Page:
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Nuclear Talks with N. Korea Not Likely in January


South Korea is expressing doubt that a second round of multilateral talks on North Korea's nuclear weapons programs will be held this month. The comments come a day before an expected visit to the North by U.S. congressional aides and nuclear weapons experts.

South Korean officials say a new round of six-party talks on resolving the North Korean nuclear standoff will probably not take place in January.

South Korean National Security Adviser Ra Jong-il said Monday that the talks are unlikely because of the Chinese Lunar New Year and the Russian Christmas holidays this month.

China and Russia, along with the United States, Japan and South Korea, held an initial round of talks with North Korea last August about halting its nuclear programs. The talks made little progress and since then, diplomats have tried to arrange another meeting. However, Mr. Ra says he remains hopeful that more talks will take place.

While diplomats try to arrange more talks, two U.S. delegations are going to North Korea this week. Two groups of academics, scientists and congressional aides were invited by the isolated Stalinist state to visit its main Yongbyon nuclear facility. They will be the first outside experts to visit the site since North Korea threw out United Nations monitors a year ago.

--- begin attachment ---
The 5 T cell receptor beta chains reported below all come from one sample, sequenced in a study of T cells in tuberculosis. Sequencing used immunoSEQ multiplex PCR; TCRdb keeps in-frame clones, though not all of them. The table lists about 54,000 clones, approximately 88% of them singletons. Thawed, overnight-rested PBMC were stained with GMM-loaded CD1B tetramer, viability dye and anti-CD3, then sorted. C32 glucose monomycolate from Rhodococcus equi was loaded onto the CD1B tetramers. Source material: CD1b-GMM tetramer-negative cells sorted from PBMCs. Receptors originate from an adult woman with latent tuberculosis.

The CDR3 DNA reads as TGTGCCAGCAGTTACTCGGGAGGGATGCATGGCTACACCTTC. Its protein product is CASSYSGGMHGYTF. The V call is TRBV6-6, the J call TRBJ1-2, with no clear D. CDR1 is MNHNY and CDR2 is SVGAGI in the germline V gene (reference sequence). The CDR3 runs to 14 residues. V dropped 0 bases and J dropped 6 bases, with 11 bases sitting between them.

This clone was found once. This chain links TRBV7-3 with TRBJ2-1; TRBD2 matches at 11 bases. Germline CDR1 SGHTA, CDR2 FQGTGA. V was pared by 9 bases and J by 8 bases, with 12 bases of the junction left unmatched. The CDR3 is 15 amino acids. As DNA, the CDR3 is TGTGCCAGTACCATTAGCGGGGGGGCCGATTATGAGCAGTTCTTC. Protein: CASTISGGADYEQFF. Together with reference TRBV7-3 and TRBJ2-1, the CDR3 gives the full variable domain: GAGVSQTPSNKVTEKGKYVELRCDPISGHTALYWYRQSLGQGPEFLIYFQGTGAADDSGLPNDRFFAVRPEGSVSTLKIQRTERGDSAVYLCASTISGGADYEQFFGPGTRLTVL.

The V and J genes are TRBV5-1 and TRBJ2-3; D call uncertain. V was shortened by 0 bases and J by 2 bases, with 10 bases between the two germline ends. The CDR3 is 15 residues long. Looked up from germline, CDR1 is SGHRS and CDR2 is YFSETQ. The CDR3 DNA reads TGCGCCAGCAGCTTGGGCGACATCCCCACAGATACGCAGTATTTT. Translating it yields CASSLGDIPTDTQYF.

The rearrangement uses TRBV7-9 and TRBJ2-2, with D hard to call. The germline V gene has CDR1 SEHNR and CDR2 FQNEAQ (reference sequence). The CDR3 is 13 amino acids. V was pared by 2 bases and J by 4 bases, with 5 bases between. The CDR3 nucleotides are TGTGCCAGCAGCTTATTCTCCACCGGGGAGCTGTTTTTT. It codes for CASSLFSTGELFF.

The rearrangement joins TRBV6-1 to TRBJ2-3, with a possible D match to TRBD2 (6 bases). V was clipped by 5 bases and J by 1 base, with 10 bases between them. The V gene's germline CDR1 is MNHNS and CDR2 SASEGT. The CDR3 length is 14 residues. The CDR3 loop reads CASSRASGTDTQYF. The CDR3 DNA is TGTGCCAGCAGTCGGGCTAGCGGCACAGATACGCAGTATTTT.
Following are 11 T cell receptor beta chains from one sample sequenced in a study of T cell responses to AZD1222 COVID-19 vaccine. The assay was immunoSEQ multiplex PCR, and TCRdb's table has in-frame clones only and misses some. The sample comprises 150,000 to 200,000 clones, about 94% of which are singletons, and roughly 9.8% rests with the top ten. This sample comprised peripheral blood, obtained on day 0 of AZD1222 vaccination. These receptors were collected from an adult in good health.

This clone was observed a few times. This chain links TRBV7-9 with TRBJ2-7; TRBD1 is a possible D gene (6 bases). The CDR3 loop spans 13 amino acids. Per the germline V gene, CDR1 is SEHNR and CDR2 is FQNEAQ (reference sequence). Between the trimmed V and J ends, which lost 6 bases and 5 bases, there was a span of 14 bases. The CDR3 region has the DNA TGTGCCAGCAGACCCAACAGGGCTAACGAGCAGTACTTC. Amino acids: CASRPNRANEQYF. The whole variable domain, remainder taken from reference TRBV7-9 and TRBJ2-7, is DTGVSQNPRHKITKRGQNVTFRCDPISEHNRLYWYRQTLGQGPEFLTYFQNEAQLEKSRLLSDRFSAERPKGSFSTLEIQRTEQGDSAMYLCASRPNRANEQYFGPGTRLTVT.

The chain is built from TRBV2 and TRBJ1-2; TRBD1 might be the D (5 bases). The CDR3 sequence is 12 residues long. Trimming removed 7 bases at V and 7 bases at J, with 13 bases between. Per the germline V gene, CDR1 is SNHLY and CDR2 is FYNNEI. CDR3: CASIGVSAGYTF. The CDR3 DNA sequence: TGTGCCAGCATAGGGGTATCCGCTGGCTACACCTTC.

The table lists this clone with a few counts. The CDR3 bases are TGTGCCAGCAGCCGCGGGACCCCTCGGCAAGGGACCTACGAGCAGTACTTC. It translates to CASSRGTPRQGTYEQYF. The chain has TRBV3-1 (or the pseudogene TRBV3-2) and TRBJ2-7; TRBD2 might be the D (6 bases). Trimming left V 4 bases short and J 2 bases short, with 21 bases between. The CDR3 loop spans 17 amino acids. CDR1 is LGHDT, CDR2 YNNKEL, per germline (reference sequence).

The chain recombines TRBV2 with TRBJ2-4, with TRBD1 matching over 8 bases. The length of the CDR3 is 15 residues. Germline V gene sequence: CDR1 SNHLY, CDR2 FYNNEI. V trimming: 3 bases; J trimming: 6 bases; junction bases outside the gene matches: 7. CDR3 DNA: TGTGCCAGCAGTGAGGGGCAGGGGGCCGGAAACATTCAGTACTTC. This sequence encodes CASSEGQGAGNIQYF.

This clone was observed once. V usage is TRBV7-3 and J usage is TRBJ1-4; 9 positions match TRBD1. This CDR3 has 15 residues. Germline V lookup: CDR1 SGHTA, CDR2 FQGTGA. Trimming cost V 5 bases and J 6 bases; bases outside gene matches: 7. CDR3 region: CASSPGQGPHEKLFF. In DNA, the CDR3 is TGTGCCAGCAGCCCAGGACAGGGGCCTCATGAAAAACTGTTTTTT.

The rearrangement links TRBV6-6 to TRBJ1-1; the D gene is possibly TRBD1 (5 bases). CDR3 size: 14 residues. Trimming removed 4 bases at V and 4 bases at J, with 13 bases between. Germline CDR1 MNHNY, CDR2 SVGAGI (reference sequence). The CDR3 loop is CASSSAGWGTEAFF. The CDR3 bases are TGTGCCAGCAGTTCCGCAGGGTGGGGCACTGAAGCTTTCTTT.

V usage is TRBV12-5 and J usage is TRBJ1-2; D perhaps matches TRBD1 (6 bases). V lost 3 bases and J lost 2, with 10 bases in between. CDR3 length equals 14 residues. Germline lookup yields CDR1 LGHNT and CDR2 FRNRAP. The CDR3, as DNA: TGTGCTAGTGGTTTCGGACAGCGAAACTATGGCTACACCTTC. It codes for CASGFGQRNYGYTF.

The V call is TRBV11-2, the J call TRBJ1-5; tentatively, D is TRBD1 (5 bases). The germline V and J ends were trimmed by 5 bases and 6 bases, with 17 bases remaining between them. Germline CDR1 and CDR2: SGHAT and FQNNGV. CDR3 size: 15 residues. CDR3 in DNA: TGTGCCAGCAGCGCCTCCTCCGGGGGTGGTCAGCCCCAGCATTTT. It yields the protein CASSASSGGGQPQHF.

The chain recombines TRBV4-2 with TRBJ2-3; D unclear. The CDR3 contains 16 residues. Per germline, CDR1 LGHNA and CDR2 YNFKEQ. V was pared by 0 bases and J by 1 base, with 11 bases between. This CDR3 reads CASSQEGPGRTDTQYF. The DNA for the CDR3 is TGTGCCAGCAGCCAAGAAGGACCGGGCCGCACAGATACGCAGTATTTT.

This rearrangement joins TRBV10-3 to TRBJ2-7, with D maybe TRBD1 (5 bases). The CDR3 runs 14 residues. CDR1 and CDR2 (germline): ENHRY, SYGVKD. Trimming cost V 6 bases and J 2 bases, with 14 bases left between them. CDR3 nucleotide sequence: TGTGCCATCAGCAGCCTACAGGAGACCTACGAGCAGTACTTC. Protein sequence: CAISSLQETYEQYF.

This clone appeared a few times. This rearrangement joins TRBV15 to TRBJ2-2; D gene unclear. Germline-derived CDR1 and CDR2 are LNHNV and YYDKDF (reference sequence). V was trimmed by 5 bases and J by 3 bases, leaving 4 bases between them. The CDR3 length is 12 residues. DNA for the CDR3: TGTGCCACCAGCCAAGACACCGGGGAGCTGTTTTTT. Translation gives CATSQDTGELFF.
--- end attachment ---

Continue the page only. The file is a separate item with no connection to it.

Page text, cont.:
The delegations are unofficial and do not represent the Bush administration. But Lee Nae-young, associate professor of political science at Korea University in Seoul, says the visits might signal that North Korea is willing to end its nuclear ambitions.

"It is a sign to indicate North Korea is willing to change their previous position and they want to have more cooperative relations with the United States and foreign countries," he says. "So I think it is a good sign."

But North Korea on Monday suggested that the next move was up to Washington. An editorial in the state-run Rodong Sinmun newspaper says Pyongyang is ready to resume the international dialogue if Washington and its allies first agree to concessions.

North Korea has made similar demands in the past -- it wants economic aid and a security guarantee before it will freeze its nuclear programs. U.S. officials have rejected that stance, saying Pyongyang must first verifiably dismantle its weapons program.

The crisis flared in October 2002, when Washington says Pyongyang admitted to running a nuclear program in defiance of international conventions.

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